The question, then, is how to decide which adults should watch over the children and how. No one wants to think of their fellow congregants as bad or untrustworthy. Unfortunately, not just anyone should be counted on to take care of other people’s children.
Your church should be responsible and conduct screening for applicants and volunteers. You should see if any of them are registered sex offenders. You should check if they have a history of abusing children. This must be done, even if they are members of the church or the clergy. We cannot forget that certain people who professed piousness and devotion have been caught violating the innocent.
Only by subjecting your would-be workers to rigorous screening can you guarantee a safe church nursery. It may be awkward and uncomfortable, but it must be done. If they truly care about children, they would understand.
Proper Childcare Training and Instructions
Your church may not be able to afford to hire people trained in childcare or find volunteers with professional experience. If this is the case, then you will have to make do with what you have. Even then, you may want to leave directions for certain sensitive and/or vital tasks, to make sure that your nursery workers get everything right.
An important example is anything to do with the restroom. Anyone without experience with changing diapers may not know all the steps or the right way to care for a baby through the process. A detailed placard in the restroom, or wherever the changing station is located, could guide beginners when those with actual experience are not around.
Similarly, if the church nursery offers feeding services, you should list rules and practices somewhere visible in the kitchen. Items on the list could explain proper serving amounts for baby food, common allergens, and anything else related to properly handling food. The same goes for proper bedding protocol, which can show the adults in the room what they can do to prevent SIDS.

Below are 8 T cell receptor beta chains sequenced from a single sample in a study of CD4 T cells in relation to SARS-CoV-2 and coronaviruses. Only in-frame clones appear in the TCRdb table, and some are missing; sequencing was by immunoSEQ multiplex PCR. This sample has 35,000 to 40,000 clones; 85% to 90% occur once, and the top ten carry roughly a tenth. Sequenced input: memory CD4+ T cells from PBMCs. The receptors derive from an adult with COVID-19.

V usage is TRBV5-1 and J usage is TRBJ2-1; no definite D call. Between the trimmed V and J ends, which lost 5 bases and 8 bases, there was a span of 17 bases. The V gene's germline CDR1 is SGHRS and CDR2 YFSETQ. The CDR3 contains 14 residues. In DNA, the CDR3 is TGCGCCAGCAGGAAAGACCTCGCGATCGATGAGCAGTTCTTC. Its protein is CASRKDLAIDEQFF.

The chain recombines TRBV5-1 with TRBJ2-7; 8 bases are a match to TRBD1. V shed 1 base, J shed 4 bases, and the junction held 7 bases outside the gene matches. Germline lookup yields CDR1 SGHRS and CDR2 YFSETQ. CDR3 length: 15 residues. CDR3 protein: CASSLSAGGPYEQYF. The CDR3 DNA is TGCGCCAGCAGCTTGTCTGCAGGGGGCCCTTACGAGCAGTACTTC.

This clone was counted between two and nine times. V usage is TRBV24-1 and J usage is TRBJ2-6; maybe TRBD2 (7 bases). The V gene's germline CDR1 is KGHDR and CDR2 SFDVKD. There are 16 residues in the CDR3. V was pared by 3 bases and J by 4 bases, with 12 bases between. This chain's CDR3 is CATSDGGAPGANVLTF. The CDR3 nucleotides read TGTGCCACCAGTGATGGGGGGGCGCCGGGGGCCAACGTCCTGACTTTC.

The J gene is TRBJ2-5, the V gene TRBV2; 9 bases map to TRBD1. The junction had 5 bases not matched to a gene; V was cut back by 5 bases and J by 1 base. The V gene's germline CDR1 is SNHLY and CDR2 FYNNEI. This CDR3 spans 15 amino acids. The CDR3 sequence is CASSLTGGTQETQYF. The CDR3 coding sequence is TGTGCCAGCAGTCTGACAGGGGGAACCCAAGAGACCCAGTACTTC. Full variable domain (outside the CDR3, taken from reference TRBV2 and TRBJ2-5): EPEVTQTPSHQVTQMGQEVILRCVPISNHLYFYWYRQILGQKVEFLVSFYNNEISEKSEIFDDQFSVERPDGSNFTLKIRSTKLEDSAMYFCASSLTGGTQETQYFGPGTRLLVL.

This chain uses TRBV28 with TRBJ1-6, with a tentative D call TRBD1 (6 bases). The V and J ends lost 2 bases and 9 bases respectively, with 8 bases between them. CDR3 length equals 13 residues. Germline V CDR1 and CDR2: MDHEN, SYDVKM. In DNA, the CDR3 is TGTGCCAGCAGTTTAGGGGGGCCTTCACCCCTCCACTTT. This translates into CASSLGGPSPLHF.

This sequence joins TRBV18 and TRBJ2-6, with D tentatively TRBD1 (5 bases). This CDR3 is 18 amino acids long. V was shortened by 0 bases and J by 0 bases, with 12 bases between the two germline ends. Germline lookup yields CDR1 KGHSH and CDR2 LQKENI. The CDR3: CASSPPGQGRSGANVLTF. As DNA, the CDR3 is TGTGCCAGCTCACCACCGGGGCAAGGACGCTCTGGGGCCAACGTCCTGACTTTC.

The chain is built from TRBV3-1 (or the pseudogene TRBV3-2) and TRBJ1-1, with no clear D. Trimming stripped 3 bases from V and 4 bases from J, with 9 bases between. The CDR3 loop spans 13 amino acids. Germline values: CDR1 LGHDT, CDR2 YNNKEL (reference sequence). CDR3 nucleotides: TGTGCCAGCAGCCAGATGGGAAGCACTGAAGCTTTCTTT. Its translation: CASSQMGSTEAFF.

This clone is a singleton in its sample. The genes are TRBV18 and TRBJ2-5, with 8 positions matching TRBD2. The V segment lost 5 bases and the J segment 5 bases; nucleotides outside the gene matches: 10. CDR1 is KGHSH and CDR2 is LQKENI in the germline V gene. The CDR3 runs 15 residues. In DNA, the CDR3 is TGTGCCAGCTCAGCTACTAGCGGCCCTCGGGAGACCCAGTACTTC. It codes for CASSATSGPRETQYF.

Lastly, it never hurts to leave a sign above the sinks with instructions for proper hand-washing. Children, especially infants, are susceptible to falling ill because their immune systems are still developing. This simple hygienic act can prevent any disease from spreading through the nursery, including the workers.
New technology and systems can provide much-needed assistance with childcare at church. LambList’s childcare check-in systems, for example, assign randomized numbers shared to children when parents leave them at the nursery. Only the person with the matching number can pick up the child later, a measure that prevents strangers from leaving with other people’s kids. Another example is church nursery paging, which allows nursery workers to contact parents with optimal privacy and sensitivity.
Both of these useful types of childcare technology are available right here at Microframe. We offer many helpful tools for a few different fields, including revolutionary measures for creating a safe church nursery environment. Reach out to us through our online store and discover the difference our solutions can make.
A very interesting post to read. Thank you for sharing it with us.